• I had my PhD. My successful viva was held in October 2014, so I applied to virtually all of these jobs with a PhD. This was probably the single biggest difference from my 2013-14 applications.
  • I was able to use my external examiner as a reference. While I was lucky enough to have two great referees to call upon before my viva, I do think it helps a lot when you can use your external examiner. This also meant that I could supply three strong references for the jobs that required three, whereas in 2013-14, I had to scrabble around a bit to find a third.
  • I had a second publication. I actually wouldn’t put as much weight on this as one might assume, as I have seen applicants with fewer publications being appointed above applicants with more, and I think that the real difference at this level is between being published and not being published, rather than the number of publications you have. But it certainly didn’t hurt to have two journal articles, rather than one, especially as the second was based on a chapter of my thesis.
  • I had had an actual job before. While I had a fair amount of teaching experience in 2013-14, I had never been employed in an actual academic job. This is another one that I suspect made a big difference.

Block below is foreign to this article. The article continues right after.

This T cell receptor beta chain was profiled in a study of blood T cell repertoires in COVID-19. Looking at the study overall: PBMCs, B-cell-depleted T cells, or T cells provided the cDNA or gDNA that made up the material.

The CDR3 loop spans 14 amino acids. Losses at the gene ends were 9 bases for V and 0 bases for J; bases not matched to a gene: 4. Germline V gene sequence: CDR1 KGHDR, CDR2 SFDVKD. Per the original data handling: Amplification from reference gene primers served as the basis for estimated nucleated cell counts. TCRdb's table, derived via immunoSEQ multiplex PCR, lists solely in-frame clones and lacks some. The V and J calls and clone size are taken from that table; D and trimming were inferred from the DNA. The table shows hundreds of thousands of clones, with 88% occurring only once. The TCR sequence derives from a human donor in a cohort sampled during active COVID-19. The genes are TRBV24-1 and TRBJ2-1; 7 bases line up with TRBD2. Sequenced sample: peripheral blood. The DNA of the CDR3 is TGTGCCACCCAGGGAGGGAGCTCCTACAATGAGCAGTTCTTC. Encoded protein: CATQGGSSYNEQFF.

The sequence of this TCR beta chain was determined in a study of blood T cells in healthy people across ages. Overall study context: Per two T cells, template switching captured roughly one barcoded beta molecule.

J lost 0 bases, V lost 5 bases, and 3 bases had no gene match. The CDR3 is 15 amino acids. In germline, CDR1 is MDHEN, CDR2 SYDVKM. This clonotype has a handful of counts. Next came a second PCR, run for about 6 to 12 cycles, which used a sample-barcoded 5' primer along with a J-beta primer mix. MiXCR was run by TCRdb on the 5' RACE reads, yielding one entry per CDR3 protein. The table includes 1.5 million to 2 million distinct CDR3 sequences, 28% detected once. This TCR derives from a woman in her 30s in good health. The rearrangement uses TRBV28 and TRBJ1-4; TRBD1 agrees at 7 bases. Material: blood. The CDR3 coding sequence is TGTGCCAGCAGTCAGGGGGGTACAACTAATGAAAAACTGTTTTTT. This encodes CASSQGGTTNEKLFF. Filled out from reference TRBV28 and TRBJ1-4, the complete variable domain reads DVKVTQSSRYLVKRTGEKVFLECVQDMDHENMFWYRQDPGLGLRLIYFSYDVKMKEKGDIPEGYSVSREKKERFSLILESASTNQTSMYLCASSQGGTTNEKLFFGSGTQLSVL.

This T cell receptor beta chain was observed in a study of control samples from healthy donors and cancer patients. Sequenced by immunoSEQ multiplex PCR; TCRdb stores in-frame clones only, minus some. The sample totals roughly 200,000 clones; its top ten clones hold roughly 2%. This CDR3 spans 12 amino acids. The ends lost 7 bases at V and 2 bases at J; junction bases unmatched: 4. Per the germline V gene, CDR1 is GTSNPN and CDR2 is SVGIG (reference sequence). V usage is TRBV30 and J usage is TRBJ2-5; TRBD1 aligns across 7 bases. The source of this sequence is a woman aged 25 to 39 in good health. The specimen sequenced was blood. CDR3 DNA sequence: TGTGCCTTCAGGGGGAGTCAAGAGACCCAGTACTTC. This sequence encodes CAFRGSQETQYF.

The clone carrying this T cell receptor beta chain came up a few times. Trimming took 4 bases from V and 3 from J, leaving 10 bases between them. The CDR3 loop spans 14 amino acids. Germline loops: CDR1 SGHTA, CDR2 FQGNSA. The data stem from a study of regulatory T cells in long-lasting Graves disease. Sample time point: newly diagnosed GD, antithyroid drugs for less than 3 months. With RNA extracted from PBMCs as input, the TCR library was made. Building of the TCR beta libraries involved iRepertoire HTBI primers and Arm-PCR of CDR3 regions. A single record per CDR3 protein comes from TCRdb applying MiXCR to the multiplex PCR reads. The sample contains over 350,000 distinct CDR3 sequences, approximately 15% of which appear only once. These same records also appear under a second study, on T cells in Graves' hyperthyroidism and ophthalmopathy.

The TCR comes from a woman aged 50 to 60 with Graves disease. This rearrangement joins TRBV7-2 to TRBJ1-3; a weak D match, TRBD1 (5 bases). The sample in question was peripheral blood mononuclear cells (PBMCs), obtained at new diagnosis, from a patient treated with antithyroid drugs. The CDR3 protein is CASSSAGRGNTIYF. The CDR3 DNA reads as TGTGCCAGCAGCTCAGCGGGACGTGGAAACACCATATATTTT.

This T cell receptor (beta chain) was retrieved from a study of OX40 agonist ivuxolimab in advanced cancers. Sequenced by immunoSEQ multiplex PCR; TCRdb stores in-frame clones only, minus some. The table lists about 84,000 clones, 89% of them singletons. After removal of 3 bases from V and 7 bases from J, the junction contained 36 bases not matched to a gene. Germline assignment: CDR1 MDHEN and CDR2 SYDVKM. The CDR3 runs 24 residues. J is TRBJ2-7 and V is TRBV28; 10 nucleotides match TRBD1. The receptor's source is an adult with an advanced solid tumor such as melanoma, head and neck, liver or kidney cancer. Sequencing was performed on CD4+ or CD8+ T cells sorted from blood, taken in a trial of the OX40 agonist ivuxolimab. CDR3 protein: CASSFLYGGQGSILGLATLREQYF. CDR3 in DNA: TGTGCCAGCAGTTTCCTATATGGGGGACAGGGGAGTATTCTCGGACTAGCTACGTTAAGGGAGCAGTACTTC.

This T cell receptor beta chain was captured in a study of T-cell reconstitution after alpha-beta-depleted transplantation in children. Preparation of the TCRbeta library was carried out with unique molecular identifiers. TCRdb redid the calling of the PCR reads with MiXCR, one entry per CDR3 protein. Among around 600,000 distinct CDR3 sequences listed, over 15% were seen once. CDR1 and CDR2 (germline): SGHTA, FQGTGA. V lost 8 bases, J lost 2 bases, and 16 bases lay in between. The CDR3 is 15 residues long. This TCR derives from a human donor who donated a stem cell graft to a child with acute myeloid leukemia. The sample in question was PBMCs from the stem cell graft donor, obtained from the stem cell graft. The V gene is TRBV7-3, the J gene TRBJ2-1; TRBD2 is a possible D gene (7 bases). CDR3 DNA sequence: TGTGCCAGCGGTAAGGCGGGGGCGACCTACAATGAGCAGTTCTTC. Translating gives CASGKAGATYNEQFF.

These were really the only substantial differences between my applications in 2013-14 and 2014-15, other than the fact that I was submitting a revised version of my research proposal. However, the majority of posts I applied for did not require a full research proposal, so I’m unsure how significant this was.

I hope that some of this has been helpful to PhDs and ECRs looking for an academic job now, or thinking about how to prepare themselves for the job market in years to come. In my final post, up next Monday, August 17th, I will talk about the interviews themselves.

See also: The academic job marketInterviews, Part One (JRFs) and Interviews, Part Three (General Academic Interviews) [upcoming].

Interviews, Part One: Junior Research Fellowships (JRFs)

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View of Gonville & Caius College, King’s College and Trinity Hall, Cambridge.

This is Part One of a three-part series I am writing based on my own experience of academic interviews, as a follow-up to this post. I am a modern British historian, but I will aim to make these posts relevant to academics from humanities and social science disciplines more generally.